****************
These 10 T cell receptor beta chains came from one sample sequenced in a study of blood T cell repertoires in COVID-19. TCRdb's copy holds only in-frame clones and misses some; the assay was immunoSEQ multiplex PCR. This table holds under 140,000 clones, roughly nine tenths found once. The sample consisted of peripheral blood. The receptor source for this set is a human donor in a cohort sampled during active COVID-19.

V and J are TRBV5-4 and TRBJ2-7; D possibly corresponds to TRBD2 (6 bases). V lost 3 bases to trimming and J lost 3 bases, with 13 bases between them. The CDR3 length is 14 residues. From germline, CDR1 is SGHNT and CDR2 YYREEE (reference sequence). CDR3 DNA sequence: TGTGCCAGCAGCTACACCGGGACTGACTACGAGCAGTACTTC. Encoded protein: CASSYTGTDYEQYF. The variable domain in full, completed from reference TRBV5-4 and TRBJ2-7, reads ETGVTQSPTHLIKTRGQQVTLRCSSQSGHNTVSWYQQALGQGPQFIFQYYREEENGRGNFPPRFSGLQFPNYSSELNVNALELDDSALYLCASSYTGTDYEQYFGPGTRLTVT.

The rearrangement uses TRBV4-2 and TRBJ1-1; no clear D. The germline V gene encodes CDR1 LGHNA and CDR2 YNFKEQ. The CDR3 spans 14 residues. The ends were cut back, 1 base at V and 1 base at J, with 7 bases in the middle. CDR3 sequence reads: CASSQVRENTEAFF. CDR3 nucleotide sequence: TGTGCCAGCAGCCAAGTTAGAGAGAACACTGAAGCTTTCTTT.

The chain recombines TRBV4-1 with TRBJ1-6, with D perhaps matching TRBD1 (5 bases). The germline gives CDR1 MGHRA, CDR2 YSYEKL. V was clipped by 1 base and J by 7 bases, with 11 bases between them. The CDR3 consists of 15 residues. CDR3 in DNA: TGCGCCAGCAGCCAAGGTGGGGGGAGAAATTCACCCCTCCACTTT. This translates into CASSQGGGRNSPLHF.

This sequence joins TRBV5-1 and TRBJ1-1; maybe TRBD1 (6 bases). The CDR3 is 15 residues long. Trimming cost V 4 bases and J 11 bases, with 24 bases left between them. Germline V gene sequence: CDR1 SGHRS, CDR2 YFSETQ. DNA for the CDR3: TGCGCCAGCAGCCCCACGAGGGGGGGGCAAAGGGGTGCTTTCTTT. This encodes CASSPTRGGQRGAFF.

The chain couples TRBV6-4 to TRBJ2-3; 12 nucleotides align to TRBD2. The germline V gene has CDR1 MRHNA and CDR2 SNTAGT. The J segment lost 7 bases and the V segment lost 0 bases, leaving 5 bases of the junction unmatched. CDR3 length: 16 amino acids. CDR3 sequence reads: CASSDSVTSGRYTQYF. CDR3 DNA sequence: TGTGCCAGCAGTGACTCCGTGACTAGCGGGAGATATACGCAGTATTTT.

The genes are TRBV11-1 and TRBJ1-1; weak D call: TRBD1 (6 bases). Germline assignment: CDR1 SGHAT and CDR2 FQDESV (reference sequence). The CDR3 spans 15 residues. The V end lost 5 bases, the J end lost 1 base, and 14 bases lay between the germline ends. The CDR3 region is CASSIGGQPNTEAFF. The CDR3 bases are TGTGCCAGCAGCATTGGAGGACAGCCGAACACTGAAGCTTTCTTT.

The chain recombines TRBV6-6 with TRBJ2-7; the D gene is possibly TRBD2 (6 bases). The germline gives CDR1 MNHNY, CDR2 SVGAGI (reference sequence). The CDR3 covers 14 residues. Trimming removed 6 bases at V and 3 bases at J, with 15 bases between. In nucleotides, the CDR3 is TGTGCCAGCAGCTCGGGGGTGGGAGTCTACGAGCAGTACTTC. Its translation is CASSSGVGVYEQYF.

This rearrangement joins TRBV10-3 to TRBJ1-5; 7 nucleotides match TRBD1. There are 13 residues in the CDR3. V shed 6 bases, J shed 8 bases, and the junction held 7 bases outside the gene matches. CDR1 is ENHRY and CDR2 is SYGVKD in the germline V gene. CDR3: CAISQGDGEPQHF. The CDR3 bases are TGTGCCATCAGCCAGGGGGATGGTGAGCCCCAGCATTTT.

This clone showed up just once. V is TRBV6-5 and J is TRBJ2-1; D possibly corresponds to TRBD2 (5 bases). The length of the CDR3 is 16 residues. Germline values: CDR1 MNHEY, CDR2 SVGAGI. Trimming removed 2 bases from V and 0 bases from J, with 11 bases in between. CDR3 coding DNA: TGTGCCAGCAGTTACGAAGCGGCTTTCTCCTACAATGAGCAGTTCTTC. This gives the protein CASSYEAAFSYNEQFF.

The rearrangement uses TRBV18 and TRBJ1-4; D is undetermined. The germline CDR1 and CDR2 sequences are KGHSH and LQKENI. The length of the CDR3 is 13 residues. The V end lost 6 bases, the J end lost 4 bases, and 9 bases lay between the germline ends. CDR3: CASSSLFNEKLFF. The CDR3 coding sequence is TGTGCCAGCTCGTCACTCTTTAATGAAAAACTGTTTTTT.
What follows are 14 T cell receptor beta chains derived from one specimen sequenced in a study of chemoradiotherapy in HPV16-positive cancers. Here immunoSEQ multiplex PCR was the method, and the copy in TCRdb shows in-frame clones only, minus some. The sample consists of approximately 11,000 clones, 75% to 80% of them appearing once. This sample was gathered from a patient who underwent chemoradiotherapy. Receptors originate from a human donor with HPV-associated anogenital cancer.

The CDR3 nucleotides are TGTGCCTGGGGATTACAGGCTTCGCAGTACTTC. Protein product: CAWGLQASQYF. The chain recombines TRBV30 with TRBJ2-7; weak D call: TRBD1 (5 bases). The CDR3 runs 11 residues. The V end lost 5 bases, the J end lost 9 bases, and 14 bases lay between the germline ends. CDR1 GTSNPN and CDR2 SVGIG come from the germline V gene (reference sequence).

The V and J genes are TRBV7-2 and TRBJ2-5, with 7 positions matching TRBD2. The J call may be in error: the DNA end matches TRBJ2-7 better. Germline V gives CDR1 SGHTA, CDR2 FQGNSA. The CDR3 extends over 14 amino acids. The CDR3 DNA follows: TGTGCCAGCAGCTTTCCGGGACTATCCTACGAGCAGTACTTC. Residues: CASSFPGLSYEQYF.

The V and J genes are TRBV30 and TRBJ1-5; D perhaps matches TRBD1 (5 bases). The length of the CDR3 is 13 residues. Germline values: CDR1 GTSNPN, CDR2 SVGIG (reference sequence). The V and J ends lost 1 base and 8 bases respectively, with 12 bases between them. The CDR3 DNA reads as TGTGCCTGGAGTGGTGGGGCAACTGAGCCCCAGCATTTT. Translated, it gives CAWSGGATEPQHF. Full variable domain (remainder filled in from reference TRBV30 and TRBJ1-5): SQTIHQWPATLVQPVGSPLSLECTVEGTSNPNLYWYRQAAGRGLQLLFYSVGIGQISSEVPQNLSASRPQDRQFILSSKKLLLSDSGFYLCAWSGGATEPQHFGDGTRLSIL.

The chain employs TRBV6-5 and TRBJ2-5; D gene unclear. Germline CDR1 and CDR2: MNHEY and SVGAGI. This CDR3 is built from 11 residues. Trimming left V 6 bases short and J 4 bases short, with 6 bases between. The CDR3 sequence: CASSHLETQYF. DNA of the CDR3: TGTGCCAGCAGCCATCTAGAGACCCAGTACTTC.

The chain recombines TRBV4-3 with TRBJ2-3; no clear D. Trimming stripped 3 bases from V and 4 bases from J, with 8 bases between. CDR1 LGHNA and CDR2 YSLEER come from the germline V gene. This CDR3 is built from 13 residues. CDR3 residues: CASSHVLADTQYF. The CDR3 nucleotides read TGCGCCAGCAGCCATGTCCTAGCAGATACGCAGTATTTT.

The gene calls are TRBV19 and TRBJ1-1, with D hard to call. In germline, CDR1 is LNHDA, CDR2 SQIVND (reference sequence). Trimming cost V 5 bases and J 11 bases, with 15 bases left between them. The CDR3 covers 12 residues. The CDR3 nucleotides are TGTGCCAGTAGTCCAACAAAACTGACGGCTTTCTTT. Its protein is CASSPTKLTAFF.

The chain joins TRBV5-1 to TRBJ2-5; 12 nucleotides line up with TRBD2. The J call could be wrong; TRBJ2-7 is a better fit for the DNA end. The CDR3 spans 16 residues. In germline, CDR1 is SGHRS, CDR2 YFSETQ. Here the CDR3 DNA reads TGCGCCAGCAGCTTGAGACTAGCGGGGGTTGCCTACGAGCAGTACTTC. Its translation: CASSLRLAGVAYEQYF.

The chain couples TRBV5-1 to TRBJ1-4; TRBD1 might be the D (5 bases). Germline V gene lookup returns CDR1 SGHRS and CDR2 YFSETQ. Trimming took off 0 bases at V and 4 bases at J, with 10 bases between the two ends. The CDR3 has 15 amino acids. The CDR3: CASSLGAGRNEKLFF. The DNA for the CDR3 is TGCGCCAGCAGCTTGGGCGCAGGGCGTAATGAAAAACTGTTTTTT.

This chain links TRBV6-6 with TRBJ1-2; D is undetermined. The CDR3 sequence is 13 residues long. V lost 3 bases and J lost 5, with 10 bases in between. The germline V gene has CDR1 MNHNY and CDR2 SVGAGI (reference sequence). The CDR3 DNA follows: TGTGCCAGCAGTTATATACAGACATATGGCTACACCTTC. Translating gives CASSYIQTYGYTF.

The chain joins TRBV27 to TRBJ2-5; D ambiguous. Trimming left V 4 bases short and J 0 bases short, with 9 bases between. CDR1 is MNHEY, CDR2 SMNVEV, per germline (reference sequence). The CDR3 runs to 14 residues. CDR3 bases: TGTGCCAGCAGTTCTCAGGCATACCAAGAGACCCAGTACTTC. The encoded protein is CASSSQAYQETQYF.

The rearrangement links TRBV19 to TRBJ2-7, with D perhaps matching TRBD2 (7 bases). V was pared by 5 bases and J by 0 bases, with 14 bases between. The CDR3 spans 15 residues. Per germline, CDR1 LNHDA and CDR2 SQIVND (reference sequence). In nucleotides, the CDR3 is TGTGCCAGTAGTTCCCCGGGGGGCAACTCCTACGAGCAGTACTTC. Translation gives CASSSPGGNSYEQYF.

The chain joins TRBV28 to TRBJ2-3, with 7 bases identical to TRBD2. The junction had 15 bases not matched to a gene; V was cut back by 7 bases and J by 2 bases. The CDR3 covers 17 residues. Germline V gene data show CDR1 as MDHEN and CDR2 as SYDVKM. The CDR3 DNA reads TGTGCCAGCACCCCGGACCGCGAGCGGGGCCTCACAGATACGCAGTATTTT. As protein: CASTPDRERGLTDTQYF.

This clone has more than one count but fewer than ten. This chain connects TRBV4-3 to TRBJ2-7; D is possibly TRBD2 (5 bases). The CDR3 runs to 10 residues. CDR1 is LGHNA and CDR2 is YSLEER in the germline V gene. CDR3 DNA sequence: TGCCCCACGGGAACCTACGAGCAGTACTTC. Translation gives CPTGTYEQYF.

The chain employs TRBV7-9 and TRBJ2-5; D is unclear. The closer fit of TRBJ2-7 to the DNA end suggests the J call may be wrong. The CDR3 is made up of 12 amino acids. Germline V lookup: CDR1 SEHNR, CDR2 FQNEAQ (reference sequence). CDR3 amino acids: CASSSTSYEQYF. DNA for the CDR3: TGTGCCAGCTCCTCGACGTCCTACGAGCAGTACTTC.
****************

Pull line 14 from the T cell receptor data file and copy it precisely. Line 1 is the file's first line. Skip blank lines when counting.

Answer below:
The V and J genes are TRBV7-2 and TRBJ2-5, with 7 positions matching TRBD2. The J call may be in error: the DNA end matches TRBJ2-7 better. Germline V gives CDR1 SGHTA, CDR2 FQGNSA. The CDR3 extends over 14 amino acids. The CDR3 DNA follows: TGTGCCAGCAGCTTTCCGGGACTATCCTACGAGCAGTACTTC. Residues: CASSFPGLSYEQYF.